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14 Jan 2021


Thai Auto-Tire Makers Facing US Anti-Dumping Duties: Long-term Cost Cuts Needed to Maintain Competitiveness (Current Issue No.3179)


       On December 30, 2020, the US Department of Commerce announced affirmative preliminary determinations in the antidumping duty (AD) investigations of passenger vehicle and light truck tires (passenger tires) from Thailand, Taiwan, South Korea and Vietnam. It preliminarily determined that exporters from such countries have dumped passenger tires in the US. Its final determinations in these cases are scheduled for mid-2021. In the meantime, importers of passenger tires from these nations are required to pay AD duties at the rate of 13.25-22.21 percent.

        KResearch views that the AD duty rate imposed on Thailand will likely be lower than that preliminarily determined by the US, or some Thai companies might not even be accused of dumping their passenger tires in the US; however, in the worst case scenario, i.e., all Thai companies are subject to an AD duty, it is expected that Thailand will lose its competitiveness over the next 1-2 years when those companies will be making adjustments. In spite of this, KResearch views that Thai vehicle tires will remain competitive in the US when compared to locally-manufactured tires and even imports because their prices, in particular passenger vehicle tires, are relatively lower despite the AD duty. However, the competitiveness of Thai light truck tires in the US market might be threatened if they are subject to the AD duty.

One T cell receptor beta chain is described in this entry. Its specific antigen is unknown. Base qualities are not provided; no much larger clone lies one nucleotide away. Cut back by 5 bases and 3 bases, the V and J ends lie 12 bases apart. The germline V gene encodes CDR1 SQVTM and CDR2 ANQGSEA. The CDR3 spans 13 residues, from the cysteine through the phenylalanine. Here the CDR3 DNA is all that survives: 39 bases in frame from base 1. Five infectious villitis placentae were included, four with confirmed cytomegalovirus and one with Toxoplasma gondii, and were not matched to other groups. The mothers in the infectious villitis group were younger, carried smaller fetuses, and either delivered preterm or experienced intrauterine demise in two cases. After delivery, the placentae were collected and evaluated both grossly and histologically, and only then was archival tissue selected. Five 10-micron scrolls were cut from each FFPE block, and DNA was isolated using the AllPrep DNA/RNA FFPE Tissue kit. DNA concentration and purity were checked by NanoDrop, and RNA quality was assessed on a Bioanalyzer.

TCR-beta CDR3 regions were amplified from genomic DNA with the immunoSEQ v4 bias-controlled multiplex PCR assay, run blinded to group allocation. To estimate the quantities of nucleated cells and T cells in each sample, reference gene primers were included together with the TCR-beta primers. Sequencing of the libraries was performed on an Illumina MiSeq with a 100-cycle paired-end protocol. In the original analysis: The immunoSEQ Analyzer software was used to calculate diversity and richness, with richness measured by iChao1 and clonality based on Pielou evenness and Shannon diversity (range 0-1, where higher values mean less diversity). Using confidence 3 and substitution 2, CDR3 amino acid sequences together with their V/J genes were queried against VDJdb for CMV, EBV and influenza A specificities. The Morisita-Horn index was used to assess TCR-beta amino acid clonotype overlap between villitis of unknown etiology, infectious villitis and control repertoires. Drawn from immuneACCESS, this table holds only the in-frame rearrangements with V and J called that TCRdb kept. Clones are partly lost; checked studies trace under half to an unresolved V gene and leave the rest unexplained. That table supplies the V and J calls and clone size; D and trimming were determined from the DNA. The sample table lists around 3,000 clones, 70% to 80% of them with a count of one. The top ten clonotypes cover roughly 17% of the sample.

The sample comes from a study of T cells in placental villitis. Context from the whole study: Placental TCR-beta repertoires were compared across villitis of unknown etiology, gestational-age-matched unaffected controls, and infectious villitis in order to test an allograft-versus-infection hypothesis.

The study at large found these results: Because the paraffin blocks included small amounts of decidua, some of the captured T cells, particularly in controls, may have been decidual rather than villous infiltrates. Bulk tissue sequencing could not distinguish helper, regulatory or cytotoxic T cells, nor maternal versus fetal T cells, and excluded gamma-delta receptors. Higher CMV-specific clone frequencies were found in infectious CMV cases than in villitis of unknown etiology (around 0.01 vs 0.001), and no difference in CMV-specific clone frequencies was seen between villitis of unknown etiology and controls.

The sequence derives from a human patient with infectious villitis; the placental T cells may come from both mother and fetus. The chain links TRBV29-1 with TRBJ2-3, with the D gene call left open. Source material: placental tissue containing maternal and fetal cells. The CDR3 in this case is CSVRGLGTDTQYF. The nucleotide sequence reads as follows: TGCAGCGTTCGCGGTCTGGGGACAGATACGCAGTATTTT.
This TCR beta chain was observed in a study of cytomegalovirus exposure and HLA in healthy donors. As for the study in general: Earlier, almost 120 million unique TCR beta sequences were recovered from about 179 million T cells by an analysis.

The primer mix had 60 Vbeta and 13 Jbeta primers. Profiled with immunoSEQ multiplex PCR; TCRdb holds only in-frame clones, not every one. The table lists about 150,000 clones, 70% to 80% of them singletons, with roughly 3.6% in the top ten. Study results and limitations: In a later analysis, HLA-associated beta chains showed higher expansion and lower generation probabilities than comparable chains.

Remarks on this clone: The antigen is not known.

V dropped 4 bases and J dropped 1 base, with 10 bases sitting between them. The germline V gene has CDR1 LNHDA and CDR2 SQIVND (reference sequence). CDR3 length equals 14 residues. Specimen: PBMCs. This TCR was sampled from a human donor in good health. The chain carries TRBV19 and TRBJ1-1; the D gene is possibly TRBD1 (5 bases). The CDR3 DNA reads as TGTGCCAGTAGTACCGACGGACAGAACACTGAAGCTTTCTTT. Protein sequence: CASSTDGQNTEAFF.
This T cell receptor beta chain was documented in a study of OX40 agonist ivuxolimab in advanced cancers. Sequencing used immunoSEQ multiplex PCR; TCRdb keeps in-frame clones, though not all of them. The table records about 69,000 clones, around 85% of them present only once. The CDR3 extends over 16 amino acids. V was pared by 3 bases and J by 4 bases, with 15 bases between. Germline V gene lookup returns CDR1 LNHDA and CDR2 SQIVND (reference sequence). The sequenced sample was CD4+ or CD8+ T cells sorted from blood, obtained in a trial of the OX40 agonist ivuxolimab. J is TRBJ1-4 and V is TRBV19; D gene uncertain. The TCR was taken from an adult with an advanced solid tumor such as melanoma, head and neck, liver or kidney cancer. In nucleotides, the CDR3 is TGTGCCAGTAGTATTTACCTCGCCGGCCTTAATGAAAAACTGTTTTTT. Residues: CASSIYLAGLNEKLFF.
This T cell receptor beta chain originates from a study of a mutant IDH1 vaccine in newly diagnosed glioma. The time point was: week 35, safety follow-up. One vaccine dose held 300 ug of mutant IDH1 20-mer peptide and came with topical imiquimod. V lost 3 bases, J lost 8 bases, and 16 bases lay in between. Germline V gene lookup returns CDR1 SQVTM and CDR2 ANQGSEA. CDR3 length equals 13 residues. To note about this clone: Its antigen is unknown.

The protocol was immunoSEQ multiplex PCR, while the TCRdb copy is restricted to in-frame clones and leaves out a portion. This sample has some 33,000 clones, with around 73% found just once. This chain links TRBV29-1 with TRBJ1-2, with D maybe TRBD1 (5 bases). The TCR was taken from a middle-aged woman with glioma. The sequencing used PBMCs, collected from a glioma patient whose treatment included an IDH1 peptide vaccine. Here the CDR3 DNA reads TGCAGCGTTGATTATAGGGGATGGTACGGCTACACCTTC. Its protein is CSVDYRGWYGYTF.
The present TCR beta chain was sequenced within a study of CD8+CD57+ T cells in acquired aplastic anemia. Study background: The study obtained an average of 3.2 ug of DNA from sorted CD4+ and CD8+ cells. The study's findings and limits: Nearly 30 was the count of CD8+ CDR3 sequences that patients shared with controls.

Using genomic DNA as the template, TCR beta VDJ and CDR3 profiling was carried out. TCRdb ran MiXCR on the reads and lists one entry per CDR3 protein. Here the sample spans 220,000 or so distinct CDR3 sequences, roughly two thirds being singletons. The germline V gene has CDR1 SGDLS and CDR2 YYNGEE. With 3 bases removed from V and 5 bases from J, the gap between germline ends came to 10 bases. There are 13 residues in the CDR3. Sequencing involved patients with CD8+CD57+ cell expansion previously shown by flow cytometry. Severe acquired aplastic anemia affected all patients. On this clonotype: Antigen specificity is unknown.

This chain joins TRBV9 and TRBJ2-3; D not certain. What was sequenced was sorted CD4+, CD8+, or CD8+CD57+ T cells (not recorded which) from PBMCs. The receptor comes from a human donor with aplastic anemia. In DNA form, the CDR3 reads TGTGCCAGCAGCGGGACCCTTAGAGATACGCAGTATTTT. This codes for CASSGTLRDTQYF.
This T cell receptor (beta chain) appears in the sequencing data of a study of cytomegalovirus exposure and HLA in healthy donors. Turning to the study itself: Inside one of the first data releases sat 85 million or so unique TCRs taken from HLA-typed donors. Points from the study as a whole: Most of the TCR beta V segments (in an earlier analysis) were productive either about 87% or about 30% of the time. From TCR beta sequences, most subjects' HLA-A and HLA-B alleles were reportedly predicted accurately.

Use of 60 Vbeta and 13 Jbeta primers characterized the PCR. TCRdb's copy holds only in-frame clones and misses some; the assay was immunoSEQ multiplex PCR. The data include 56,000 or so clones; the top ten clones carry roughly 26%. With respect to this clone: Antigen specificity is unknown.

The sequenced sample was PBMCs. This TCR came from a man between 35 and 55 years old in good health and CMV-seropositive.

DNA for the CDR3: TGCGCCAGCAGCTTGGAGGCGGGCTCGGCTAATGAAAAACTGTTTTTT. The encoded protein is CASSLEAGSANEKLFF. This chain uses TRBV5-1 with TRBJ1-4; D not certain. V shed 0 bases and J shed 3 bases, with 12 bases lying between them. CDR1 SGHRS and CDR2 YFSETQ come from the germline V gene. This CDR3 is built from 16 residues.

Since the export costs of Thai vehicle tires are set to increase for more than half a year during 2021 while waiting for the US AD dumping investigation ruling, the overall exports of Thai vehicles tires will inevitably be affected. KResearch projects that the combined shipments of Thai passenger vehicle and light truck tires may reach only 18,500,000-19,200,000 million tires during 1H21, which would be lower than our export potential (if there is no US AD duty). Light truck tire exports will be more affected because the import prices from Thailand will likely be higher than its rivals, especially Indonesia, Vietnam and Canada.